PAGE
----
Chevrolet Europe brand boss Wayne Brannon was talking about the Volt plug-in hybrid when he mentioned an intriguing feature.
Brannon said he goes through most weekdays without using gasoline. But on weekend trips, he said at last month's Frankfurt auto show, "I just switch it into extended range mode, and I drive on fuel until I get there. When I drive in the little villages and towns, I drive in electric mode."
Wait. You can pick the mode you drive in? Yes, Brannon said. European Volts, which go on sale Nov. 3, come with a "hold" mode. That lets the driver conserve the battery charge and use the onboard internal combustion engine to generate electricity. U.S. Volts run first on battery power, switching to the engine when the battery runs down.
"The reason it was important here is we have cities -- like London -- where you don't have to pay a congestion charge if you're running purely on battery," he said. "You save the battery for when you need it."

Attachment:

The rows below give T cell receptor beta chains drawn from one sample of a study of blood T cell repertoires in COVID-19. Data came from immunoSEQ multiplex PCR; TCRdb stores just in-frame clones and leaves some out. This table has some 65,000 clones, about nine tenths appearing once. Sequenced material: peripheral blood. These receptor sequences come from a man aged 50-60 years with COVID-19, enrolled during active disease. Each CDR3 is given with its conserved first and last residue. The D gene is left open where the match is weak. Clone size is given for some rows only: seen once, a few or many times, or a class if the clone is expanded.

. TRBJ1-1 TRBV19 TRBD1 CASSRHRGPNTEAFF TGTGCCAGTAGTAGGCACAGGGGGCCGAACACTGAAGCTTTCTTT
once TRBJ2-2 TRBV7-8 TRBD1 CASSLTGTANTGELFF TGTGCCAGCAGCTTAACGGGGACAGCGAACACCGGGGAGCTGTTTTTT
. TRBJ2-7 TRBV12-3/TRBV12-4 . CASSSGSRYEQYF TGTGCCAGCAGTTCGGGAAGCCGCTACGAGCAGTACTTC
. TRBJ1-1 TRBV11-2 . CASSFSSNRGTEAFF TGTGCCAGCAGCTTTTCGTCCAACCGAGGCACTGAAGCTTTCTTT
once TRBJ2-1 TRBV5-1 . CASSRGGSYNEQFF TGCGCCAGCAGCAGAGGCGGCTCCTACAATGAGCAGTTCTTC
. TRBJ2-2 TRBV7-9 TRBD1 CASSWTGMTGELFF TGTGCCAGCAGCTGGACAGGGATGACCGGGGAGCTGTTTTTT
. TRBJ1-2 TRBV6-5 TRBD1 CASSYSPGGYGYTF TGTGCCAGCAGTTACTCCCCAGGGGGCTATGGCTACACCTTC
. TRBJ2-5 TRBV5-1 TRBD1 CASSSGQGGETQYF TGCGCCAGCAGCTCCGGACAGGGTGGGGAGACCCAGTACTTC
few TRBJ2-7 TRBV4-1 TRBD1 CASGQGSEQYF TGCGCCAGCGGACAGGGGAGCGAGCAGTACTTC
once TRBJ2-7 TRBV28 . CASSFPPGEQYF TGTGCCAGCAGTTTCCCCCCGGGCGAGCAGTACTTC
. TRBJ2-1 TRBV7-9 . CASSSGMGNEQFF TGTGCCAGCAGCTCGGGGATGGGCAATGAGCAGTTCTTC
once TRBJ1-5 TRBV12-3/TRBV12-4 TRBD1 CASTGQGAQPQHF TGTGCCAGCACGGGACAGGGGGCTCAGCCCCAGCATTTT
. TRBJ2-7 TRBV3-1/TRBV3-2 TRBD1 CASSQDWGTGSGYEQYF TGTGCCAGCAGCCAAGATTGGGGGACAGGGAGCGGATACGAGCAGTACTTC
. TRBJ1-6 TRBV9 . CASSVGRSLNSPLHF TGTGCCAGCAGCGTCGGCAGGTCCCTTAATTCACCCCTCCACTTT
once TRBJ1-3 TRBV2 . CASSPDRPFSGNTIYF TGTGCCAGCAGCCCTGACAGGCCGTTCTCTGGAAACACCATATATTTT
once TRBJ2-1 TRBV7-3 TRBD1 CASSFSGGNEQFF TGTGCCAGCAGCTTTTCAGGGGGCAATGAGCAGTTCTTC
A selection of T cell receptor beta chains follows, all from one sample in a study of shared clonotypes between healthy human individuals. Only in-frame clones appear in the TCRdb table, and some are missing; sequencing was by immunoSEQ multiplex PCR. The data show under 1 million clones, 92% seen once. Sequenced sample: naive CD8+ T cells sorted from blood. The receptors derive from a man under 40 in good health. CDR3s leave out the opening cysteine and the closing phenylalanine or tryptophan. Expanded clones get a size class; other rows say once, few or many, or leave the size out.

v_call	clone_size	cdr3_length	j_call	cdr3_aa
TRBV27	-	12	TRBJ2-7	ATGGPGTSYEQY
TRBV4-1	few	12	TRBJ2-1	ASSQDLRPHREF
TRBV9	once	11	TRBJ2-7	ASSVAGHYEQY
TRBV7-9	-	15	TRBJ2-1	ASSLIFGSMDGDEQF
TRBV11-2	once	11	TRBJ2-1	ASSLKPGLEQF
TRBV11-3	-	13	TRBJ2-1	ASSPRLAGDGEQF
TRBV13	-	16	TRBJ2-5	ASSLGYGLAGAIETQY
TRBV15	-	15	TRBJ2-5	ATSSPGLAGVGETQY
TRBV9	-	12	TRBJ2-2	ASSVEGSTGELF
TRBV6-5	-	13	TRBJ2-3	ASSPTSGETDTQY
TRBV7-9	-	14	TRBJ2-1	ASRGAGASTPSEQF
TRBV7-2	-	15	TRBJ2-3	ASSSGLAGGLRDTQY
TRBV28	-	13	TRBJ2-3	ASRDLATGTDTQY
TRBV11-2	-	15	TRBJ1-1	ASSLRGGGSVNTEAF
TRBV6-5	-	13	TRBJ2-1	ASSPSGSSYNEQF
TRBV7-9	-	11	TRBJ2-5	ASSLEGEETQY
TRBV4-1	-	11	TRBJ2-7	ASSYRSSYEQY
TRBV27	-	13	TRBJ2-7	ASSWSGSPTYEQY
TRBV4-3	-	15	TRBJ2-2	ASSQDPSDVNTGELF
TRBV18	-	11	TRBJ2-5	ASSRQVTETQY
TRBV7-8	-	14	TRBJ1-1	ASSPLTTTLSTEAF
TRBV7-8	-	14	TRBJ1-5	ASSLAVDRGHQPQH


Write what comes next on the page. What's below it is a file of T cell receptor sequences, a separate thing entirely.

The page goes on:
Any chance U.S. Volts will get the feature? General Motors spokesman Rob Peterson wrote in an e-mail: "There are no plans to add this feature in the U.S., as regulations require the vehicle to operate in its most fuel-efficient/ lowest emission mode first."
The latter point seems to be a gray area. A check with the EPA found that greenest-mode-first isn't exactly a rule. But emissions and fuel efficiency ratings are based on that assumption. So perhaps GM doesn't want to include a feature that might hurt the Volt's ratings.
Another twist at Frankfurt: In a later conversation, Fisker Automotive CEO Henrik Fisker said that when driving the company's Karma plug-in hybrid in California, he switches modes to save battery power for city streets.
So it can be done in the United States.